Showing as part of the BBC’S Culture in Quarantine series, this Royal Shakespeare Company 2014 production, often wondered to be the missing Love’s Labour’s Won, was originally the latter half of a comic double bill – the first half being Love’s Labour’s Lost – devised by director Christopher Luscombe and designer Simon Higlett, and was live screened to cinema in 2015.
In a clever re-staging, the action is set in December 2018 at the country house of Leonato (David Horovitch), and which has been converted to serve as a hospital, with daughter Hero (Flora Spencer-Longhurst) and cousin Beatrice (Michelle Terry) replete in nurses uniforms.
Prince Don Pedro (John Hodgkinson) leads the returning soldiers which include his illegitimate brother Don John (Sam Alexander), Claudio (Tunji Kasim), and Benedick (Edward Bennett), and it is with some inevitability that Claudio is drawn to Hero as much as Benedick and Beatrice are apparently not. But the jealous, and perhaps shell-shocked, Don John is unhappy with his lot in life, and with crutches in hand, sets out to turn the tables on rival Claudio with the assistance of Borachio (Chris Nayak) and Conrad (William Belchambers). With everyone pre-occupied with the forthcoming nuptials, will master constable Dogberry (Nick Haverson) and the nightwatch manage to catch the culprits in action and report back in time to ensure a happy ending after all? It’s all twists and turns and the outcome will certainly not be what you are expecting.
The beautiful sets and costumes of this 2015 production perfectly evoke the period following the Great War when hopes for the future lifted the spirits following deep tragedy that had affected everyone in the country, making it particularly relevant to the pandemic experiences of recent months.
It is great to have live musical accompaniment (Rebecca Gibson Swift; Ivor McGregor; Elaine Ackers; Mat Heighway; Andrew Stone-Fewings; Kevin Waterman; John Woolf) and Nigel Hess’ score resonates with the underlying moods and moments of the piece from the moving ‘In The Bleak Midwinter’ that opens the second act to the light hearted romance of ‘Come Live With Me and Be My Love’ and the crooning musical numbers that see the cast ditch their early uniforms for the black tie and flapper dresses of a masked ball.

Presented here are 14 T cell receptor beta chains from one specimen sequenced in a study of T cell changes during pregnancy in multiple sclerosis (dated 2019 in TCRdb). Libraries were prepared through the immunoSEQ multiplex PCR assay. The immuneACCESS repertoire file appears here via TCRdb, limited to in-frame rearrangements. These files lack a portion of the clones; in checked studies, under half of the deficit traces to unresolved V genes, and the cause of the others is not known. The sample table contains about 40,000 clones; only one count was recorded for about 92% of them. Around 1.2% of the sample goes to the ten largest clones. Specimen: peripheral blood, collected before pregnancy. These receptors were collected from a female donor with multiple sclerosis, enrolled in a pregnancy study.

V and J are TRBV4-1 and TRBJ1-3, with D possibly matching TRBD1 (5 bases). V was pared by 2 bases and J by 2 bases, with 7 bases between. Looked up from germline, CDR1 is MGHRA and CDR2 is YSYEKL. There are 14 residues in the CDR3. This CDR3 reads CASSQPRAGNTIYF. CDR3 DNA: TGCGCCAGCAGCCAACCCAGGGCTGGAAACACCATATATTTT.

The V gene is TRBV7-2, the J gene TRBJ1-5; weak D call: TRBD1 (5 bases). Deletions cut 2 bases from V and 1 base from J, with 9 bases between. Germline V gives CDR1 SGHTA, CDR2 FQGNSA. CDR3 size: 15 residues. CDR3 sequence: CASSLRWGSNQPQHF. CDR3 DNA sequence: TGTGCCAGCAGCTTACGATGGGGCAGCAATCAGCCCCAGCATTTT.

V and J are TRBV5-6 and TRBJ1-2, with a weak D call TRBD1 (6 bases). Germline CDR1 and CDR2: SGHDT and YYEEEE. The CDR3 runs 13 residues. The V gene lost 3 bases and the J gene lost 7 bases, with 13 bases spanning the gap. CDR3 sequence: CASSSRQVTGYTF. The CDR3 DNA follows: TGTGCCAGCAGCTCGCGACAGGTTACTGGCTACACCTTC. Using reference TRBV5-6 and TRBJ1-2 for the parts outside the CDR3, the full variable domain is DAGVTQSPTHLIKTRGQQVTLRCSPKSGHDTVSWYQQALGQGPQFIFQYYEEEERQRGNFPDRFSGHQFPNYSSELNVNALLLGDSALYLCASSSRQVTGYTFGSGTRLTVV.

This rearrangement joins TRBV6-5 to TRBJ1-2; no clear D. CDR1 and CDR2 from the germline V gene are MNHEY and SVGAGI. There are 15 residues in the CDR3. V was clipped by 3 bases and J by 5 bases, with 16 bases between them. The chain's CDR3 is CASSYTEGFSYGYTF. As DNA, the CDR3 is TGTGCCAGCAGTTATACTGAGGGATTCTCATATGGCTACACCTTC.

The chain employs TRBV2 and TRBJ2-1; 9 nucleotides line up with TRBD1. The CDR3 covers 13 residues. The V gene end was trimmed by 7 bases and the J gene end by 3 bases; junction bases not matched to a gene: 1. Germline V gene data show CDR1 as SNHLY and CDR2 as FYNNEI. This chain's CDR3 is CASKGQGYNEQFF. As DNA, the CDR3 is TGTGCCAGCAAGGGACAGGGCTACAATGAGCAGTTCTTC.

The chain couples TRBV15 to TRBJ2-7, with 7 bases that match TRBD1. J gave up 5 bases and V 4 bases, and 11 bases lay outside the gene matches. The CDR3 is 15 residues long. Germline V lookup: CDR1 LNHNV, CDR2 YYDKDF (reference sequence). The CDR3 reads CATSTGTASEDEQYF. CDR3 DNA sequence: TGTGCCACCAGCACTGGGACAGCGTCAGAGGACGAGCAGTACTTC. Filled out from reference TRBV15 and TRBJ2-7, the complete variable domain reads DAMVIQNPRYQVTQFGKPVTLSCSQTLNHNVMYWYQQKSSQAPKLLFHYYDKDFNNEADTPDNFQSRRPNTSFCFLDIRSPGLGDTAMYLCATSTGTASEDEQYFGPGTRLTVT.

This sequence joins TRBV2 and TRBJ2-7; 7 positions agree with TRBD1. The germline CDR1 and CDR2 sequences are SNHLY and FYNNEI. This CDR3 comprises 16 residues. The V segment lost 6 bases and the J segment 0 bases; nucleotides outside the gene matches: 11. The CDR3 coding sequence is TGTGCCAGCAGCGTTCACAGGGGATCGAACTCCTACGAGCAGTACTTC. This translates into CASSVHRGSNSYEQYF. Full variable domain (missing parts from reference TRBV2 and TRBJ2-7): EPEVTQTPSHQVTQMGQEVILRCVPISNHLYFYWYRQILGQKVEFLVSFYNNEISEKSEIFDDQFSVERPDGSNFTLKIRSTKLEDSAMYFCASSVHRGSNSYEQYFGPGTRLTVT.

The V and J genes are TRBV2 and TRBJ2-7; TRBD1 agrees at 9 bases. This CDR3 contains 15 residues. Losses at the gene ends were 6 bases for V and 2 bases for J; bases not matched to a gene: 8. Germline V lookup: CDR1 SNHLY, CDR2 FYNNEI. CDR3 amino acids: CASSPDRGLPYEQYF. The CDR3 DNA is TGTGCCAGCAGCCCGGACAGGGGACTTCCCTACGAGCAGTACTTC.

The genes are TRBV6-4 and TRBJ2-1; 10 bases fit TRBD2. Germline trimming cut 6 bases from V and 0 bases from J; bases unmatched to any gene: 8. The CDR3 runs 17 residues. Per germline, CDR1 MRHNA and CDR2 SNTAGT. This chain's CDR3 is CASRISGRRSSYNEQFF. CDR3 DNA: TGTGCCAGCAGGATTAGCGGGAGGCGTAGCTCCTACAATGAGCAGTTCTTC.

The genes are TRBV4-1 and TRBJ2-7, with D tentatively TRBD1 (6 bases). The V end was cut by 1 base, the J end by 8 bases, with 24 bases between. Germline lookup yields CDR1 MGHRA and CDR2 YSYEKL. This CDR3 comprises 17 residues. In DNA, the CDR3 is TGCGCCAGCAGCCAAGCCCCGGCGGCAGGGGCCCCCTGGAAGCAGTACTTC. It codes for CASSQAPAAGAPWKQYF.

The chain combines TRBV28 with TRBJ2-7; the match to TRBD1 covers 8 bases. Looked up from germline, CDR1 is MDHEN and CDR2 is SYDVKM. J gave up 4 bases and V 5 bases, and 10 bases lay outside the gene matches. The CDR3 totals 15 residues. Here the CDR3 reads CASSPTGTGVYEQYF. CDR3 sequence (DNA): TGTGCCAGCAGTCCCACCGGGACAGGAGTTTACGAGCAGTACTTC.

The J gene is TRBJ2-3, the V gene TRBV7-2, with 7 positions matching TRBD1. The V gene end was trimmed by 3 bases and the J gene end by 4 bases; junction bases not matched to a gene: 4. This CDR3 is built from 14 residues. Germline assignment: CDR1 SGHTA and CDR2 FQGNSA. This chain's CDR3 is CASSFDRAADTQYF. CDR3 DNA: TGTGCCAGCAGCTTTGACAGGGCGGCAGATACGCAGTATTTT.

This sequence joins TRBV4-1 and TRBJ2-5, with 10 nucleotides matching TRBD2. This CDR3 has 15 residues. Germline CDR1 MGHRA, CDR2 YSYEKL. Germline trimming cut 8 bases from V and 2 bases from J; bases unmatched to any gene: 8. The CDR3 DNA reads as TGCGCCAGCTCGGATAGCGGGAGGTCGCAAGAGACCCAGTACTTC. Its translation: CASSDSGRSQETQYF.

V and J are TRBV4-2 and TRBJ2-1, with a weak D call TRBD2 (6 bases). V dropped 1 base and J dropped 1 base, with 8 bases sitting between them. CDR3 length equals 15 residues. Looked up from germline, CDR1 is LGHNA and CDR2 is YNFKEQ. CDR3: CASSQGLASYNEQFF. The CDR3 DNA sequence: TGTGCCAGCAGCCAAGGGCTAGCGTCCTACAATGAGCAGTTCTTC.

The cast are accomplished displaying superb comic timing, with Terry and Bennett in particular excelling, both individually and in partnership where their natural chemistry – an essential ingredient for the successful delivery of this play – comes to the fore, and it is all too easy to believe the flippancy and fun of their characters with all that they have been through. With some cleverly choreographed slapstick scenes injected at the right moments to break up the tension, I can honestly say I haven’t laughed so much in ages and the re-imagining of Act 2 Scene 3 with the Christmas tree is one of the best and funniest bits of theatre I have ever seen: this production is worth watching for that scene alone which is the most delightful farce.
This is a wonderful production that resonates with recent challenges and offers the perfect dose of escapism that we all desire and deserve. A must see.
Much Ado About Nothing will be screened on BBC4 on Sunday 5th July at 21:00 as part of the BBC Culture in Quarantine season and will be available on iPlayer until the end of July 2020.
Reviewer: Mark Davoren
Reviewed: 4th July 2020
North West End UK Rating: ★★★★★